Samuel E. Cornish and John Russwurm, Journalists   Leave a comment


Samuel Cornish was an early Presbyterian minister and a prominent abolitionist. A conservative in religious and social views, he lost influence in the early 1840s as many black leaders became more militant, although he remained a respected figure. In addition, Cornish was an important newspaper editor, a co-founder of Freedom’s Journal, the first black newspaper, and later editor of the Colored American.

In 1827 Cornish joined John Russworm in editing Freedom’s Journal, which first appeared on March 16. Russworm assumed sole editorial control on September 24, 1827, but Cornish took over the paper in 1829 when Russworm was forced to resign because of his support of the colonization movement. After a two-month hiatus, Cornish continued the paper for less than a year under the name The Rights of All. For a few months in 1832 he served as pastor of the First African Presbyterian Church in Philadelphia, founded by John Gloucester. Cornish further devoted his energies to eradicating the stain of slavery; he joined William Lloyd Garrison in the founding of the American Anti-Slavery Society in 1833, and helped found a local branch of the New York Anti-Slavery Society. Cornish also joined the American and Foreign Anti-Slavery Society, and spent at least nine years on its executive committee. He was an active member of the American Missionary Society, which incorporated the black Union Missionary Society Cornish had helped found. He was on the AMA’s executive committee for three years and served as its vice-president.

In 1837 Cornish again became a newspaper editor, this time of the Colored American, a paper subsidized by noted white abolitionist Arthur Tappan. His associate on the paper was Philip A. Bell, later a noted California newspaper editor. Cornish held this post until the middle of 1839. Cornish was more conservative in his views than many of his younger contemporaries. For example, in an 1837 editorial he was part of a minority opposing the use of demonstrations and force to resist enforcement of the fugitive slave laws. This controversial opinion led to his estrangement from David Ruggles and the New York Committee of Vigilance, an organization dedicated to helping fugitive slaves.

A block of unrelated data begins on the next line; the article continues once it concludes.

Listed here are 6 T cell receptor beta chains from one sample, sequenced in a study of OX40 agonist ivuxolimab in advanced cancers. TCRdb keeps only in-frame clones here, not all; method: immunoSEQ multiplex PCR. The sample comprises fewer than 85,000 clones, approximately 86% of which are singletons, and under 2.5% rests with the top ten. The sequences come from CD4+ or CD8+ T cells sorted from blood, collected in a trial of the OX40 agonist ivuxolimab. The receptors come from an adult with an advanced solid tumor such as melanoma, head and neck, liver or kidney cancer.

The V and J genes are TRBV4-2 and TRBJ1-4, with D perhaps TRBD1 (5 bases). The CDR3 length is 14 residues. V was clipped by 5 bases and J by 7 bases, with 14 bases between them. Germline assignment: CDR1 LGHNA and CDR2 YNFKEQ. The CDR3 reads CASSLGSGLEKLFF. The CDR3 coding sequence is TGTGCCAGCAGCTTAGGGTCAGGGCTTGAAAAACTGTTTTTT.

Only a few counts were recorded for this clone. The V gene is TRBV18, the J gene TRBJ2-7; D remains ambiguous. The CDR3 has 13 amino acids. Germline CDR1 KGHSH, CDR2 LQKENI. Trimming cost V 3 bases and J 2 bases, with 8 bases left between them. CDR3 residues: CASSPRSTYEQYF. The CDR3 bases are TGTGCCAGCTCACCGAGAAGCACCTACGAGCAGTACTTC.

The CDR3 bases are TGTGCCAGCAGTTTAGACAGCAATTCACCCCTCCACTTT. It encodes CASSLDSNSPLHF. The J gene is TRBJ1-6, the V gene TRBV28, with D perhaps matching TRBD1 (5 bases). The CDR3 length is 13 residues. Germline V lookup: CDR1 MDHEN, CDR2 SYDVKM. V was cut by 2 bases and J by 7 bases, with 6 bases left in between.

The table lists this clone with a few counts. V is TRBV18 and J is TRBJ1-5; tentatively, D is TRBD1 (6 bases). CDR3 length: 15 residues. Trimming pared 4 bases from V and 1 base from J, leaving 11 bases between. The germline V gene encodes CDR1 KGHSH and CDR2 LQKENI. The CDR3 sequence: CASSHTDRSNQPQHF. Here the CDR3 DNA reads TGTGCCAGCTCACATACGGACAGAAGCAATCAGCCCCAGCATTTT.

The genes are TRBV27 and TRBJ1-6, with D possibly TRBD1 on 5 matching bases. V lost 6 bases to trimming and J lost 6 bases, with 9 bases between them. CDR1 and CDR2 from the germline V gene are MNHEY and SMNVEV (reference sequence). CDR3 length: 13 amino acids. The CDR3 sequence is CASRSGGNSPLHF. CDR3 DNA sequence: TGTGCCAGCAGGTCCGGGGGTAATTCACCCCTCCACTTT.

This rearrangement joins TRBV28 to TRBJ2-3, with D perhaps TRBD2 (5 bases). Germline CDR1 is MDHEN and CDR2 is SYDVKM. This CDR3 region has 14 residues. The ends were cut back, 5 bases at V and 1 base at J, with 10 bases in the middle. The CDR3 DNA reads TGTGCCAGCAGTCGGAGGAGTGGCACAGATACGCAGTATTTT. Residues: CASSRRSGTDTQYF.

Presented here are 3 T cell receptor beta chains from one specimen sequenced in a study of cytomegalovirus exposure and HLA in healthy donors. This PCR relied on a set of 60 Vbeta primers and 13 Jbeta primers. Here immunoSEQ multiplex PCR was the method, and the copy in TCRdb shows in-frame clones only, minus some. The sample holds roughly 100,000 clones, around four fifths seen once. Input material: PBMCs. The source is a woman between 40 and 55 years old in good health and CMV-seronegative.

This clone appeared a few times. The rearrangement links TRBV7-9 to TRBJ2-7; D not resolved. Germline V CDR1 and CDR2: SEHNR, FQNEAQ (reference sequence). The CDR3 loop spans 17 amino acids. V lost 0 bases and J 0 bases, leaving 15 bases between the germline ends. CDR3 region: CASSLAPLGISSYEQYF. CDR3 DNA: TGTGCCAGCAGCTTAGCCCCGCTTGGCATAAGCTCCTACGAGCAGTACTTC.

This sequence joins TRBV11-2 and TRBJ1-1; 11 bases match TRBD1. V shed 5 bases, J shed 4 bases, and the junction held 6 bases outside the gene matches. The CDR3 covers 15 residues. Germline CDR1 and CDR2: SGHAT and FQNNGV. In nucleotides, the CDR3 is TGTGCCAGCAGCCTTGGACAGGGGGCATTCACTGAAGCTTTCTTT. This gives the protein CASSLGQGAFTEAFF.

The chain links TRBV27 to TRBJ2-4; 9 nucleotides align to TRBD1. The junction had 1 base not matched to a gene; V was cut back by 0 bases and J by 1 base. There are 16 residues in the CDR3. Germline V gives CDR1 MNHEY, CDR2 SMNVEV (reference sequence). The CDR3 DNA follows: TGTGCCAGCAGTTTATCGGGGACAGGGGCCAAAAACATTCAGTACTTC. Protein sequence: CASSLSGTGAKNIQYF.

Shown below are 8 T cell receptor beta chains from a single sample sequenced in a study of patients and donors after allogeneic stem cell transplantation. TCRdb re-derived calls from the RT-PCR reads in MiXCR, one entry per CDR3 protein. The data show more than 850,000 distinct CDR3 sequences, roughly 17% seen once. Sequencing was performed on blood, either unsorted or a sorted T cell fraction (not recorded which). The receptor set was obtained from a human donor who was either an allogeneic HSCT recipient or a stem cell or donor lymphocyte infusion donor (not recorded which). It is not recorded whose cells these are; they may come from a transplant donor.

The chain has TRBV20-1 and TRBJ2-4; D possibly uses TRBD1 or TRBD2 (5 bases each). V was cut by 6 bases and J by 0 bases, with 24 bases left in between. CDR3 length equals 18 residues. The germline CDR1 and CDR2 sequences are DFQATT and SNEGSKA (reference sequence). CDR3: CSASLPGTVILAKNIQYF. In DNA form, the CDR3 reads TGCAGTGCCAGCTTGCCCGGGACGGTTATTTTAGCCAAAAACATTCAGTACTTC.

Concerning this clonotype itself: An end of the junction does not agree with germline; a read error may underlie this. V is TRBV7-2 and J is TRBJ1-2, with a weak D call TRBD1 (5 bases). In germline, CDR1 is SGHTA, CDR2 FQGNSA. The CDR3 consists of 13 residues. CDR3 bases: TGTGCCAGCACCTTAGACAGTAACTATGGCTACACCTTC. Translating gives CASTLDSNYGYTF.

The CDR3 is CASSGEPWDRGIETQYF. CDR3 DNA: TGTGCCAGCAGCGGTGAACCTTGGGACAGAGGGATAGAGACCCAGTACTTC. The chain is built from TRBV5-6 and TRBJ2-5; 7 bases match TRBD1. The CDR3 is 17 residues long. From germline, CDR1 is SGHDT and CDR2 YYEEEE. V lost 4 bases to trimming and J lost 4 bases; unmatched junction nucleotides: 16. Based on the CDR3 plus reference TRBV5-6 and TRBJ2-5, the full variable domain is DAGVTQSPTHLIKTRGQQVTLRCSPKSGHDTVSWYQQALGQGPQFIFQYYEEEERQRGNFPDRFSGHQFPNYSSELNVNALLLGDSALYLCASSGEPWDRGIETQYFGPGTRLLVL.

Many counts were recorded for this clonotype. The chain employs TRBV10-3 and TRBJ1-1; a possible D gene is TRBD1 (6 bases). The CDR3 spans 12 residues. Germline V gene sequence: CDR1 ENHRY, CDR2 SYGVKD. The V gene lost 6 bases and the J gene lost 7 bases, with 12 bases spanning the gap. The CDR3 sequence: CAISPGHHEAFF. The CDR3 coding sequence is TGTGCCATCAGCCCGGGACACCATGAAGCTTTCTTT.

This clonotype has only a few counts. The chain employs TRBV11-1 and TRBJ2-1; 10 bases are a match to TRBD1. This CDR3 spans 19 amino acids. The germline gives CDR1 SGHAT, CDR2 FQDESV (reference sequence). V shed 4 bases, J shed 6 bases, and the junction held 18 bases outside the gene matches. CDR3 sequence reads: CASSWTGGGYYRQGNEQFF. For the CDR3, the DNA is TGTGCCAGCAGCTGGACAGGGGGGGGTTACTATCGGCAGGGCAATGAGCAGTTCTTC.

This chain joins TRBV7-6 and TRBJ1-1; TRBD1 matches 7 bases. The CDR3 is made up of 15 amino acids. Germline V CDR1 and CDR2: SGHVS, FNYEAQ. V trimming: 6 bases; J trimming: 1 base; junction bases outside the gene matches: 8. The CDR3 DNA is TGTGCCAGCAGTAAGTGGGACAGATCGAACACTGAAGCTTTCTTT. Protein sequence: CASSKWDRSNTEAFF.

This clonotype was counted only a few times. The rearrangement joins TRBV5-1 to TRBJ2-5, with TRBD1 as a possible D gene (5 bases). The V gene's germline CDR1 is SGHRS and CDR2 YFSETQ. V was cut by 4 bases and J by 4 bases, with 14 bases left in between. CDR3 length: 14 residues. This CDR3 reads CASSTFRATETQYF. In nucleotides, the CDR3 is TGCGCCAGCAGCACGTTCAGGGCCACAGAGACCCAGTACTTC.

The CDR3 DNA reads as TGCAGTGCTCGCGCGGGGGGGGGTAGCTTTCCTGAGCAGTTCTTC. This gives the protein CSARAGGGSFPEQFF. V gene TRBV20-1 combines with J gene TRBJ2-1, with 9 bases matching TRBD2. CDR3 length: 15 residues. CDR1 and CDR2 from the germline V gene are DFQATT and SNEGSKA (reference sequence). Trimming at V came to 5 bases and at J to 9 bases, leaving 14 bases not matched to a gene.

After his wife died in 1844, Cornish moved his family back to New York City where he organized Emmanuel Church which he led until 1847. His older daughter died in 1846, and his younger daughter became ill in 1851 and died insane in 1855. In this year, Cornish, in very poor health himself, moved to Brooklyn, where he died in 1858.

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John B. Russwurm Bio (1799-1851)

John B. Russwurm was born in Jamaica. His mother was an African prisoner-of-war who was raped by a white man–John’s father. He was raised in Maine. His father’s widow later insisted that he take the family surname, Russwurm. She sent him to Canada, paid for his preparatory education, and financed his education through Bowdoin College. He graduated from Bowdoin in 1826. He was the second Black to be permitted to graduate from an American college. (Edward A. Jones graduated from Amherst a few days earlier.)

Believing his people could never gain the rights of citizenship in America, in 1829, Russwurm,  moved to Liberia, Africa. He reasoned that the newly started nation would need educated people to help it survive. He was first the superintendent of schools and later governor of the Maryland Colony in Liberia.

. In Liberia, he served as superintendent of education, edited the Liberia Herald, became governor of the county of Maryland, and recruited American blacks to settle there.

 

 

 

 

 

 

 

 

 

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AALBC.com’s 25 Best Selling Books

For July 1st through August 31st 2011
 

Fiction

#1 – Justify My Thug by Wahida Clark
#2 – Flyy Girl by Omar Tyree
#3 – Head Bangers: An APF Sexcapade by Zane
#4 – Life Is Short But Wide by J. California Cooper
#5 – Stackin’ Paper 2 Genesis’ Payback by Joy King
#6 – Thug Lovin’ (Thug 4) by Wahida Clark
#7 – When I Get Where I’m Going by Cheryl Robinson
#8 – Casting the First Stone by Kimberla Lawson Roby
#9 – The Sex Chronicles: Shattering the Myth by Zane

#10 – Covenant: A Thriller  by Brandon Massey

#11 – Diary Of A Street Diva  by Ashley and JaQuavis

#12 – Don’t Ever Tell  by Brandon Massey

#13 – For colored girls who have considered suicide  by Ntozake Shange

#14 – For the Love of Money : A Novel by Omar Tyree

#15 – Homemade Loves  by J. California Cooper

#16 – The Future Has a Past: Stories by J. California Cooper

#17 – Player Haters by Carl Weber

#18 – Purple Panties: An Eroticanoir.com Anthology by Sidney Molare

#19 – Stackin’ Paper by Joy King

#20 – Children of the Street: An Inspector Darko Dawson Mystery by Kwei Quartey

#21 – The Upper Room by Mary Monroe

#22 – Thug Matrimony  by Wahida Clark

#23 – Thugs And The Women Who Love Them by Wahida Clark

#24 – Married Men by Carl Weber